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Investigating Privacy Concerns Related to Mobile Augmented Reality Apps – A Vignette Based Online Experiment

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Abstract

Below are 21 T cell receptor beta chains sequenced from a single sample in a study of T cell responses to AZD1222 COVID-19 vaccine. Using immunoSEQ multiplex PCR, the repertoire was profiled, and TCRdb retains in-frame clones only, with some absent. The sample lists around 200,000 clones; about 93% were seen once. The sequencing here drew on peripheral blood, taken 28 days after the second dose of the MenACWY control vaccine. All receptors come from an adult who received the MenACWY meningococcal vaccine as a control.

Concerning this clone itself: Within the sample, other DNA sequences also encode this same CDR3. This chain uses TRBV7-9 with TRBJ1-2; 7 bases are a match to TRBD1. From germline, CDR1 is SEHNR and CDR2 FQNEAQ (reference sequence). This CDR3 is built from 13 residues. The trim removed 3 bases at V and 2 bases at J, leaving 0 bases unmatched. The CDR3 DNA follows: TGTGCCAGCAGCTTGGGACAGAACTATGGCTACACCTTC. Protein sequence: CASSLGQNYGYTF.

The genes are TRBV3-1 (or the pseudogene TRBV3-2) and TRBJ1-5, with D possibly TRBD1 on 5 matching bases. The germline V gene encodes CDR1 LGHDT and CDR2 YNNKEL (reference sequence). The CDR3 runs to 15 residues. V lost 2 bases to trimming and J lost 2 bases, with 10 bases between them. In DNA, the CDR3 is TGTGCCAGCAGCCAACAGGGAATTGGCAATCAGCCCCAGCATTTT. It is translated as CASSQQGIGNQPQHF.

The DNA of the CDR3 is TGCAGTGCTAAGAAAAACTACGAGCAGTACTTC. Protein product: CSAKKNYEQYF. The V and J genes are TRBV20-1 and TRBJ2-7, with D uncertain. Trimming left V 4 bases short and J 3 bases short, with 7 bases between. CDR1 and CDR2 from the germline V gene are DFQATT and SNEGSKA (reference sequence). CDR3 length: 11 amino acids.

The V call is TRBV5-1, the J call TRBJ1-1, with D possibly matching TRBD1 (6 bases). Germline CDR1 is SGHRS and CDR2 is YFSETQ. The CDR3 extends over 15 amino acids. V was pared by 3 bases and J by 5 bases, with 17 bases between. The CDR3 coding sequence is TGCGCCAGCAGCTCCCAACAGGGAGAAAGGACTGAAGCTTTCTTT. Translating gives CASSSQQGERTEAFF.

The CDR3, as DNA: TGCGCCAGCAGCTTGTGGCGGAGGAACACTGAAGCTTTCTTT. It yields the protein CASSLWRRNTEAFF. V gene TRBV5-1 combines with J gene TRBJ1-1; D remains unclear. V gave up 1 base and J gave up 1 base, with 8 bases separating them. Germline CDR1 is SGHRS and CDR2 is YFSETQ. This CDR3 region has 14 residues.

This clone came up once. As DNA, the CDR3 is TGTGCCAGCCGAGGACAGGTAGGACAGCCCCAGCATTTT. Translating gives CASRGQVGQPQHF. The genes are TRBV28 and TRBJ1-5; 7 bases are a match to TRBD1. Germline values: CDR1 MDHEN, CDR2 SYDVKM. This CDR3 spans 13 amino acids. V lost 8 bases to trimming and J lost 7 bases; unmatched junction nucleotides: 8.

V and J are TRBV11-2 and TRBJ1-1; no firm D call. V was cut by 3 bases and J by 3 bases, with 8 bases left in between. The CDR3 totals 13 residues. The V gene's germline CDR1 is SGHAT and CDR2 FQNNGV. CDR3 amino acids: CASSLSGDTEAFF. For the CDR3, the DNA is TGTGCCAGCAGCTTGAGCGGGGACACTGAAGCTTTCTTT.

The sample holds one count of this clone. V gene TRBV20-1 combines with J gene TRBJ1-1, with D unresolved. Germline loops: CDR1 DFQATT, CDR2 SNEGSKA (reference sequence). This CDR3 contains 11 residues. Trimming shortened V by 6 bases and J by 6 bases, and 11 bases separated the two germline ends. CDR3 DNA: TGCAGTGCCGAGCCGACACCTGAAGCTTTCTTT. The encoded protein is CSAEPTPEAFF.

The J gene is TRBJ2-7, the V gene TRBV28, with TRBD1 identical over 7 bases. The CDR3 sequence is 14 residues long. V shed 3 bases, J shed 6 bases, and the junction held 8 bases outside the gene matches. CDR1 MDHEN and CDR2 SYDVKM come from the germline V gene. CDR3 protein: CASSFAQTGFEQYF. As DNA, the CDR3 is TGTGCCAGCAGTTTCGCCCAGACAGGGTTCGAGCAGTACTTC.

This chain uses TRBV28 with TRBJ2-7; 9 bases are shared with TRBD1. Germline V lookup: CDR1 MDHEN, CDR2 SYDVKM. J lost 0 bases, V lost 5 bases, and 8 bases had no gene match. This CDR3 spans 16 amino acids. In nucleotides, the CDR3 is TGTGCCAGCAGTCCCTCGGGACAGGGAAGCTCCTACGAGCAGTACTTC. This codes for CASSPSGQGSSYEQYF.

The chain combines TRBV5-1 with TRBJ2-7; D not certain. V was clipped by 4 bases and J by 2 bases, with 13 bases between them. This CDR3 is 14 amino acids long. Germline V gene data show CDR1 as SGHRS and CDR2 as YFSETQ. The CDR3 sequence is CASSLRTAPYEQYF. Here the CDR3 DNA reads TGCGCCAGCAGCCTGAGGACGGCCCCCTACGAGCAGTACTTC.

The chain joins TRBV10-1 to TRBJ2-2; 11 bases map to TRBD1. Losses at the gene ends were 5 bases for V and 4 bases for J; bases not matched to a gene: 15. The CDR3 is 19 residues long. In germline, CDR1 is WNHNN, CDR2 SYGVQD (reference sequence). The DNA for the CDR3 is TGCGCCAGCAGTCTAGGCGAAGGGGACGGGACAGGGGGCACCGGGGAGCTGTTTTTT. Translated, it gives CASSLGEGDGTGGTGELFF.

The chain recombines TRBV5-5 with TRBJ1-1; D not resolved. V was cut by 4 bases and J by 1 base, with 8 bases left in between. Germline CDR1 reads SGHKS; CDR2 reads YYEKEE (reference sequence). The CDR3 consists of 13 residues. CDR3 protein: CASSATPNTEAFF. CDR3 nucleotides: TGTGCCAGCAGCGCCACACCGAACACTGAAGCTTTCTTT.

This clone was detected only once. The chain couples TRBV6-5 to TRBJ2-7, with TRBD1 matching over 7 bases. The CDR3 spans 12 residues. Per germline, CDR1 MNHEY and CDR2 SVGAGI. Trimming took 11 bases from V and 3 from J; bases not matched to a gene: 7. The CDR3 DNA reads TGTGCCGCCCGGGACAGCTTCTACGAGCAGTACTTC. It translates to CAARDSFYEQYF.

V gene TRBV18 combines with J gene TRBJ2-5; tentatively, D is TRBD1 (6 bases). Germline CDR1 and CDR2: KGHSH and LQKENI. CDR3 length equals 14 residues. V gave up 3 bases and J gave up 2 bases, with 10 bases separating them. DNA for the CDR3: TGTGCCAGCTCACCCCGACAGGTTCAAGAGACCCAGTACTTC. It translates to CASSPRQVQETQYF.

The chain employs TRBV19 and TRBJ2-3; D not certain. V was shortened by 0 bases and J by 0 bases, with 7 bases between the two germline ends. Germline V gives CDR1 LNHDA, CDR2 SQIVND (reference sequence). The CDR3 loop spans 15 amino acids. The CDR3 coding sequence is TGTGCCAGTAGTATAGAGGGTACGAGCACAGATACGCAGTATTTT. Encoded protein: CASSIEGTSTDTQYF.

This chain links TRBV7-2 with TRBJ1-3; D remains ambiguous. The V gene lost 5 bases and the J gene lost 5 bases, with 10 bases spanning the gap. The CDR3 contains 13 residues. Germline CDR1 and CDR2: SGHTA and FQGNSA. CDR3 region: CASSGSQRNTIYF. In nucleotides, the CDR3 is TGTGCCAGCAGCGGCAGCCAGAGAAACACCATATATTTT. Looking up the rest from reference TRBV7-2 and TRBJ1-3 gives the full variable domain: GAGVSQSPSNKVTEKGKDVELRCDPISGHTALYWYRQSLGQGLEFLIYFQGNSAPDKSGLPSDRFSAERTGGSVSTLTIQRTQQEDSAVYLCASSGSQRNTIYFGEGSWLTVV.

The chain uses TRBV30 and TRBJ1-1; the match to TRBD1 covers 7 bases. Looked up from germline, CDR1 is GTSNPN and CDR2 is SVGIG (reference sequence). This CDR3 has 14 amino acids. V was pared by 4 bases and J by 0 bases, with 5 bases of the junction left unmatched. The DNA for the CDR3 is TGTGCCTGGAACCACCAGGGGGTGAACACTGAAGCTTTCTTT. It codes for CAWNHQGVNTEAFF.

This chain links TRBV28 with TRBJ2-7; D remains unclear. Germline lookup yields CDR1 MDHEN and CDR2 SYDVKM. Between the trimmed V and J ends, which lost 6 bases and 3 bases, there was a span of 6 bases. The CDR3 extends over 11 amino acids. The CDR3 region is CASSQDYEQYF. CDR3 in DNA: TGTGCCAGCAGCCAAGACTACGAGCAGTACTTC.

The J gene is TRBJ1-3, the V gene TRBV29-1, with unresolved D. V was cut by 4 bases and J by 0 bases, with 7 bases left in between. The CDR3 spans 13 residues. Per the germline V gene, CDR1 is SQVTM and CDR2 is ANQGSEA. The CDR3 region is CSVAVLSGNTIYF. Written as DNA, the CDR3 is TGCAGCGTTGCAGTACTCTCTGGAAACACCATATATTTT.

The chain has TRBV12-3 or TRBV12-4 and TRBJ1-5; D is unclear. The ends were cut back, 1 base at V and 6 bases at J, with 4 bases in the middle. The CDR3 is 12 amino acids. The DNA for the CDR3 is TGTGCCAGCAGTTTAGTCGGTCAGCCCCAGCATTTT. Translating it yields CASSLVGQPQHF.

Augmented reality (AR) gained much public attention after the success of Pokémon Go in 2016, and has found application in online games, social media, interior design, and other services since then. AR is highly dependent on various different sensors gathering real time context-specific personal information about the users causing more severe and new privacy threats compared to other technologies. These threats have to be investigated as long as AR is still shapeable in order to ensure users’ privacy and foster market adoption of privacy-friendly AR systems. To provide viable recommendations regarding the design of privacy-friendly AR systems, we follow a user-centric approach and investigate the role and causes of privacy concerns within the context of mobile AR (MAR) apps. We design a vignette-based online experiment adapting ideas from the framework of contextual integrity to analyze drivers of privacy concerns related to MAR apps, such as characteristics of permissions, trust-evoking signals, and AR-related contextual factors. The results of the large-scale experiment with 1,100 participants indicate that privacy concerns are mainly determined by the sensitivity of app permissions (i.e., whether sensitive resources on the smartphone are accessed) and the number of prior app downloads. Furthermore, we devise detailed practical and theoretical implications for developers, regulatory authorities and future research.